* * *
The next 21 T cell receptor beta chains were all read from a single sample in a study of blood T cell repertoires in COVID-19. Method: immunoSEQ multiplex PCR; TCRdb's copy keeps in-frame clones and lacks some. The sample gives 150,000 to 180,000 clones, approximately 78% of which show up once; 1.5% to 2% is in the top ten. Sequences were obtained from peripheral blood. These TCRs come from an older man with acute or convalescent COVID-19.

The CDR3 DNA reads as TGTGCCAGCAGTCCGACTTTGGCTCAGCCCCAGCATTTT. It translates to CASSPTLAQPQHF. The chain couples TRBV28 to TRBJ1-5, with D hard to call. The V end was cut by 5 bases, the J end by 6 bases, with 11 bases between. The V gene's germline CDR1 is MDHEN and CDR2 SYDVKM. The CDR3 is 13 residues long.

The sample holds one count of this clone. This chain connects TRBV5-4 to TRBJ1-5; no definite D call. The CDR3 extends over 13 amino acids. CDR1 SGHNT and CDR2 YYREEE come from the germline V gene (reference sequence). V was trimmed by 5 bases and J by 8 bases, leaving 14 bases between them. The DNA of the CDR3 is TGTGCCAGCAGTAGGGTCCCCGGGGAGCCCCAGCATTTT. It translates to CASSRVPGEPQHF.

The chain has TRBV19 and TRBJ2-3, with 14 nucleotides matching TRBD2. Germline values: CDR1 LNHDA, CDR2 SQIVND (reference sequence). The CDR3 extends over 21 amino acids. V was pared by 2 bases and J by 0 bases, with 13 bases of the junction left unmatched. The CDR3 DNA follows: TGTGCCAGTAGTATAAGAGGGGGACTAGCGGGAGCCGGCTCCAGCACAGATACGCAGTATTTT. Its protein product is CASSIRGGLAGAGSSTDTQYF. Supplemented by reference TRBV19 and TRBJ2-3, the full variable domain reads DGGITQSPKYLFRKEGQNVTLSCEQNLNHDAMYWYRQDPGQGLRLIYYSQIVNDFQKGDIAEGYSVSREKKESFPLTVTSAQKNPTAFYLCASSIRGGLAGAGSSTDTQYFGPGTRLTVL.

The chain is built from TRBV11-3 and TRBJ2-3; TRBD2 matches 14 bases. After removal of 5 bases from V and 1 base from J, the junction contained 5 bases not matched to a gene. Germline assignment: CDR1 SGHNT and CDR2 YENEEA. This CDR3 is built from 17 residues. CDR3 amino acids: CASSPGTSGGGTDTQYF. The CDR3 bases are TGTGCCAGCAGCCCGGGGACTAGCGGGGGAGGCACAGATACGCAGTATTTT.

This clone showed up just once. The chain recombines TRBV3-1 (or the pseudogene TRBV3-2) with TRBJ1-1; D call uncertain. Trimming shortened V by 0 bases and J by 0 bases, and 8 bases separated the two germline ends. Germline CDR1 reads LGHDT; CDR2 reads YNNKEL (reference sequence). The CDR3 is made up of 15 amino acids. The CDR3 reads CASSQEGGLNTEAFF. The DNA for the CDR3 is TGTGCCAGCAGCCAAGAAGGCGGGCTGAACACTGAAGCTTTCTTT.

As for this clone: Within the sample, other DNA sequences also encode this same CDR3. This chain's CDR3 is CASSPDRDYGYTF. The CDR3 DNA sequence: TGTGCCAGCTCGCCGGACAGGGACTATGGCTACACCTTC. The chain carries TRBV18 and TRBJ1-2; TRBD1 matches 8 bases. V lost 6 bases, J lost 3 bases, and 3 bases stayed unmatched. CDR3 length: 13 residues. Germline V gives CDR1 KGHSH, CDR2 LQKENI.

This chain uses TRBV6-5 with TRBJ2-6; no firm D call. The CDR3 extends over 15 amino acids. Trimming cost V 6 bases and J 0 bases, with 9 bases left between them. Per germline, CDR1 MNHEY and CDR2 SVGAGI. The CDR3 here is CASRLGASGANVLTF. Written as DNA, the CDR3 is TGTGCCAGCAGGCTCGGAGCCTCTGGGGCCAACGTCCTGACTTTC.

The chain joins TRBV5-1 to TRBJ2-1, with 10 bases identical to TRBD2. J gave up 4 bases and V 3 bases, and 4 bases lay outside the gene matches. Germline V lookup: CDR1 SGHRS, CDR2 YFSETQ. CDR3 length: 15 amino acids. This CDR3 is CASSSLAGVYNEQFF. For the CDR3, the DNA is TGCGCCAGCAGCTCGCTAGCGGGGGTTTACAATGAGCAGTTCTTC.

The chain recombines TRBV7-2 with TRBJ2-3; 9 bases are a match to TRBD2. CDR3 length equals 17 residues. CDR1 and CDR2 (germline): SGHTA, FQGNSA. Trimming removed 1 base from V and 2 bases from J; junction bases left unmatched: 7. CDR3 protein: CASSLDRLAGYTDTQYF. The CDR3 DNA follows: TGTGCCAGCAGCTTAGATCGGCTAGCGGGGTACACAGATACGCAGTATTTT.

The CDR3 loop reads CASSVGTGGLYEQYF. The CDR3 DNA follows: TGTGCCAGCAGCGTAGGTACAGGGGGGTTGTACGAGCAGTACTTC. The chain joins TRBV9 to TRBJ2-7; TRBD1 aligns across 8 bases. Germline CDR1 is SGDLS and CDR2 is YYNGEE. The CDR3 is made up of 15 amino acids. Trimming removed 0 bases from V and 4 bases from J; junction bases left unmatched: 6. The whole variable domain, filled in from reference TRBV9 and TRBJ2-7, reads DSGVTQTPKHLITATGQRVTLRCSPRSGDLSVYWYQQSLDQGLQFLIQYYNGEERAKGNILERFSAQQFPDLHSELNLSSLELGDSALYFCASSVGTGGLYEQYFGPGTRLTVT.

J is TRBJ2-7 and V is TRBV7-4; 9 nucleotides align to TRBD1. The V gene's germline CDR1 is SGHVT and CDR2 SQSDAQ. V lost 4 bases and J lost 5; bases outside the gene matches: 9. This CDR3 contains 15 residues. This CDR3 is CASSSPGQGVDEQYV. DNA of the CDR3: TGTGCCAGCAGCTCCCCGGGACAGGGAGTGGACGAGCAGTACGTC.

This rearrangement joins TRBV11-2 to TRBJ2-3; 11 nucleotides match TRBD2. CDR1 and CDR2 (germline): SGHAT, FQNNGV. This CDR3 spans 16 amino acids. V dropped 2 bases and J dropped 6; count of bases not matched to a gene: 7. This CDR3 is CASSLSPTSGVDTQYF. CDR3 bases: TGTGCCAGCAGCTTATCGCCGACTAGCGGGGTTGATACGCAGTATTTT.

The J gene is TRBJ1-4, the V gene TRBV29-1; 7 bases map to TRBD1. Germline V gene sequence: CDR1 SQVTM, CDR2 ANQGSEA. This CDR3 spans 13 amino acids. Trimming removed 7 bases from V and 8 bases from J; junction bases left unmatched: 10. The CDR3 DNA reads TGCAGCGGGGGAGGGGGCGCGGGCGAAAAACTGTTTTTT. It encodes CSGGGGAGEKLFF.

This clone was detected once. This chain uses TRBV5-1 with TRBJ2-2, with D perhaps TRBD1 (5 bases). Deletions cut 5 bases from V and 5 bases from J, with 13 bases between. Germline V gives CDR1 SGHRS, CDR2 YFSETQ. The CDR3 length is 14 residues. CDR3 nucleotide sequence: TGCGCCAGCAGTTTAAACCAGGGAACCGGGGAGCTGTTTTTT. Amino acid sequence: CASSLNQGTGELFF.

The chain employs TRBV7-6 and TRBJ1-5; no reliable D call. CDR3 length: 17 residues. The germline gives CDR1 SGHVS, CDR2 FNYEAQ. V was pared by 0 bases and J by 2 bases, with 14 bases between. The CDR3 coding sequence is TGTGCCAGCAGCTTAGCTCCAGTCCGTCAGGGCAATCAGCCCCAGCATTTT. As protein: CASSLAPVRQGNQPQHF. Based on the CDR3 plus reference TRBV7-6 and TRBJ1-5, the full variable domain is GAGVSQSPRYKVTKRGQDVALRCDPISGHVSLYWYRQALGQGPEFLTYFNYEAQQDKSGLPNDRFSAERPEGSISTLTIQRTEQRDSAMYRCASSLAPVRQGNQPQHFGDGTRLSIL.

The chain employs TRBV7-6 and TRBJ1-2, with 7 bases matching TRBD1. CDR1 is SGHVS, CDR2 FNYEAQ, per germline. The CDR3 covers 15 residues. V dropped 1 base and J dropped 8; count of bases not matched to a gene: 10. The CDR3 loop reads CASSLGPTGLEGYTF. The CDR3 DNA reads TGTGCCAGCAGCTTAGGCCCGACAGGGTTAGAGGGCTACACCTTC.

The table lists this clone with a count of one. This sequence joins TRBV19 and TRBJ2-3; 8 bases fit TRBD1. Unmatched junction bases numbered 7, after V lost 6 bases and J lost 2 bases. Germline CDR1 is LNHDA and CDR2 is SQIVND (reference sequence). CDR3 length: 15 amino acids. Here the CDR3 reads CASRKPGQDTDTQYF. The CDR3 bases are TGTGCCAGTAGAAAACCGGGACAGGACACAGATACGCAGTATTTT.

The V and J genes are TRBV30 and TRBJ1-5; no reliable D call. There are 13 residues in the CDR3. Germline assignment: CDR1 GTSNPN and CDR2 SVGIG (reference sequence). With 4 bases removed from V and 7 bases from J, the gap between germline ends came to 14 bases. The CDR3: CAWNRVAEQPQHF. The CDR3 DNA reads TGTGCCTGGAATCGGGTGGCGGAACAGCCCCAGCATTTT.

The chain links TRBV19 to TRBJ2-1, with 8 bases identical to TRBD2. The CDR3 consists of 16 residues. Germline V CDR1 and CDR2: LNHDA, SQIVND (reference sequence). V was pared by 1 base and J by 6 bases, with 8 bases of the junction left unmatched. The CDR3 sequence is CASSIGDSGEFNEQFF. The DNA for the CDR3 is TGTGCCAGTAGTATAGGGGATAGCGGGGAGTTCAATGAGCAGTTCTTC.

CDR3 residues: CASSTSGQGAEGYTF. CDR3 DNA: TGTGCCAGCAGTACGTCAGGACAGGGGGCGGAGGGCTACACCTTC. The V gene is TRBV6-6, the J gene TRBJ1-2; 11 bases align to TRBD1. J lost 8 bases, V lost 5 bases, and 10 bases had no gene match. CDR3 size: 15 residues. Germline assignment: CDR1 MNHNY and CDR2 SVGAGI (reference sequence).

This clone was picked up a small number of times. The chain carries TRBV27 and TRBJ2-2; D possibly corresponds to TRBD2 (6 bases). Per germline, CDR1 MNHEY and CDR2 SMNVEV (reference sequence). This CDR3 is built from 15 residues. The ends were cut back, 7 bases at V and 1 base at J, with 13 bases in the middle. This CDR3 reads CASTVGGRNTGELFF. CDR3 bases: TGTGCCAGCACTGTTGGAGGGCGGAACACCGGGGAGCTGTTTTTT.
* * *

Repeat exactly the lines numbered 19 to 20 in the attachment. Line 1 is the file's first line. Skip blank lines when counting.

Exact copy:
The V and J genes are TRBV30 and TRBJ1-5; no reliable D call. There are 13 residues in the CDR3. Germline assignment: CDR1 GTSNPN and CDR2 SVGIG (reference sequence). With 4 bases removed from V and 7 bases from J, the gap between germline ends came to 14 bases. The CDR3: CAWNRVAEQPQHF. The CDR3 DNA reads TGTGCCTGGAATCGGGTGGCGGAACAGCCCCAGCATTTT.

The chain links TRBV19 to TRBJ2-1, with 8 bases identical to TRBD2. The CDR3 consists of 16 residues. Germline V CDR1 and CDR2: LNHDA, SQIVND (reference sequence). V was pared by 1 base and J by 6 bases, with 8 bases of the junction left unmatched. The CDR3 sequence is CASSIGDSGEFNEQFF. The DNA for the CDR3 is TGTGCCAGTAGTATAGGGGATAGCGGGGAGTTCAATGAGCAGTTCTTC.